Lastly, the GAO report failed to directly address that the FWS did not follow the law (Section 126 of the 1999 Omnibus Bill) that “the Secretary shall consult on a regular basis with such organizations, including the International Midway Memorial Foundation on the management of the National Memorial. “
Overall the GAO report failed to adequately address the fundamental issue involving FWS’ management, that is, that the obvious solution to the many financial and operational difficulties facing Midway, including the closure of the Atoll to public visitation is: the private sector management of the Midway Atoll.

THE WASHINGTON, D.C ANNUAL MIDWAY NIGHT DINNER:

The Annual Midway Night Dinner held in Washington, D.C. on June 3, 2016 was a great success. Dave Jourdan, president of Nauticos, delivered a great narrative on the history of the Nautilus submarine in the Battle of Midway and its crew members, as well as the means he took Nautilus’ logs) to discover remnants of the Japanese carrier Kaga. Dave has published a book entitled The Search for the Japanese Carriers based upon his experience in this endeavor. During the program, Dave Jourdan and James Delgado, Director of NOAA’s Maritime Heritage Program received the International Midway Memorial Foundation’s highest honor, the sterling silver National Memorial Coin, for their dedication to the discovery of the sunken Japanese carriers and other remnants from the Battle of Midway. Five Midway veterans, Captain Jack Crawford, USN (Yorktown), William Fentress, (Yorktown), Henry Kudzu, (Nautilus) LCDR Joseph E. Miller, USN (Hornet) and Bill Nordberg (Enterprise), were present at this years’ dinner commemoration.

BATTLE OF MIDWAY 75TH ANNIVERSARY STAMP:

Senator Dan Sullivan from Alaska has been trying to gain approval from the Senate Homeland Security and Governmental Affairs Committee for the introduction of a bill that would direct the U.S. Postal Service to issue a 75th anniversary Battle of Midway stamp. A meeting is scheduled for July 6 in Washington, D.C. between Senator Dan Sullivan’s staff (Erik Elam) and Harry Burroughs and myself to discuss the issue.

FWS’ 75TH ANNIVERSARY REMEMBRANCE ON JUNE 4, 2017:

The IMMF accepted an invitation by FWS to be a consultant for a Remembrance Ceremony to commemorate the Battle of Midway on Midway Atoll on June 4, 2017, as well as related events to be held on Oahu. I, along with Harry Burroughs, member of the Board of Trustees will meet with Kevin Foerster (Regional Chief, Pacific Region) and Alice Garrett (Special Assistant to the Regional Refuge Chief, Pacific Region) to discuss the ceremony and other historical aspects of Midway Atoll including public visitation on July 6.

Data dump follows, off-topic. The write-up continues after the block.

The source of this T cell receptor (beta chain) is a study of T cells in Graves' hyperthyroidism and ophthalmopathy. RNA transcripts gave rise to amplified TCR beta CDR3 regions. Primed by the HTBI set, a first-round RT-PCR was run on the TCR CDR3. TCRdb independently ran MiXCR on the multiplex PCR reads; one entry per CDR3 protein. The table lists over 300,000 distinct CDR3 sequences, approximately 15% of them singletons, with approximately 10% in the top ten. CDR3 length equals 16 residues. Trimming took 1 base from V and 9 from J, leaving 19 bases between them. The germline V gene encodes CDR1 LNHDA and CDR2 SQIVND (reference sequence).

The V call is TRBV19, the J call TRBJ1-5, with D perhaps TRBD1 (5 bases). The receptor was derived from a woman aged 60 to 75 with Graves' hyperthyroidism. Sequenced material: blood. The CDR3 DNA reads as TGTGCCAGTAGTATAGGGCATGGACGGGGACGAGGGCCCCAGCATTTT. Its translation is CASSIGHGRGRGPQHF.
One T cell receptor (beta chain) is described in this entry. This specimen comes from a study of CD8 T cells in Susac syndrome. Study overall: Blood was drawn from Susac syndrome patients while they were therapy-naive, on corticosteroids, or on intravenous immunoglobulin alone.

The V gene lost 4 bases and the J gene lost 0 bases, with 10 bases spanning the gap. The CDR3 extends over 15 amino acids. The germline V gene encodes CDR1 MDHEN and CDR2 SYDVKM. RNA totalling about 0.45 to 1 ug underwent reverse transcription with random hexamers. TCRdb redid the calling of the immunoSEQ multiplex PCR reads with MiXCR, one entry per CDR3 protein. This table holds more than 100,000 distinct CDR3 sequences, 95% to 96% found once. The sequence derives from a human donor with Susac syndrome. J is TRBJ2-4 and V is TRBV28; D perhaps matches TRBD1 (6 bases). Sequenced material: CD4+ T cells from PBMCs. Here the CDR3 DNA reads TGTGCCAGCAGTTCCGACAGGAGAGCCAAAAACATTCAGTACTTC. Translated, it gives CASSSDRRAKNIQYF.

IMMF EXPRESSES APPRECIATION TO DR. WILLIAM DUDLEY AND HARRY BURROUGHS:

Dr. William Dudley and Harry Burroughs, members of the Board of Trustees, deserve to be recognized for their efforts in arranging meetings with the following members of Congress: Dr. Dudley is responsible for an IMMF meeting with the staff of Senator Lindsey Graham (R-SC) and Congressman Andy Harris (R-MD) and Harry Burroughs is responsible for meetings with the staff of Senator Dan Sullivan (R-AK) and Congressman Hal Rodgers (R-KY). Without their dedication and support, accomplishing the goals of the Foundation would much more difficult. On behalf of the Foundation members, I extend our sincere thanks.

FOLLOW UP ON THE SEARCH FOR THE JAPANESE CARRIERS:

The National Oceanic Atmospheric Association, Nauticos and the IMMF are planning the next step in the task to find one or more of the Japanese fleet sunk during the Battle Midway. We will keep our members updated in the next issue of the Midway Sentinel.

Chris and I wish everyone a happy Summer.

EDITORIAL STAFF:

JAMES M. D'ANGELO
M. CHRISTINE SIMS

ADDRESS:

IMMF
1039 RAINBOW COURT
BRADENTON, FL 34212

TELEPHONE NUMBER:

240-460-0041

WEB PAGE:

IMMF-MIDWAY.COM

E-MAIL:

IMMF42@AOL.COM


PS: MIDWAY VETERAN LETTERS

Below are two letters received from Midway veterans written in appreciation for receiving Midway Memorial Coins. Their sentiments are touching and worth sharing.

Midway Veteran's Letter



Dear Mr. D’Angelo,
What a wonderful thing you did in sending my father Hank Kudzik the Midway Medal. He was so touched and honored and it came at a very difficult time in his life. My mother was in hospice and when he received it, he took it to her and put it in her hands and read the inscriptions to her. It was a high point in some very low days and weeks.
My mother passed away on June 12 and I was back in PA and I saw the medal. It is beautiful and he is very proud of it. Thank you for your kindness.

Wanda Frecks
(Hank's daughter)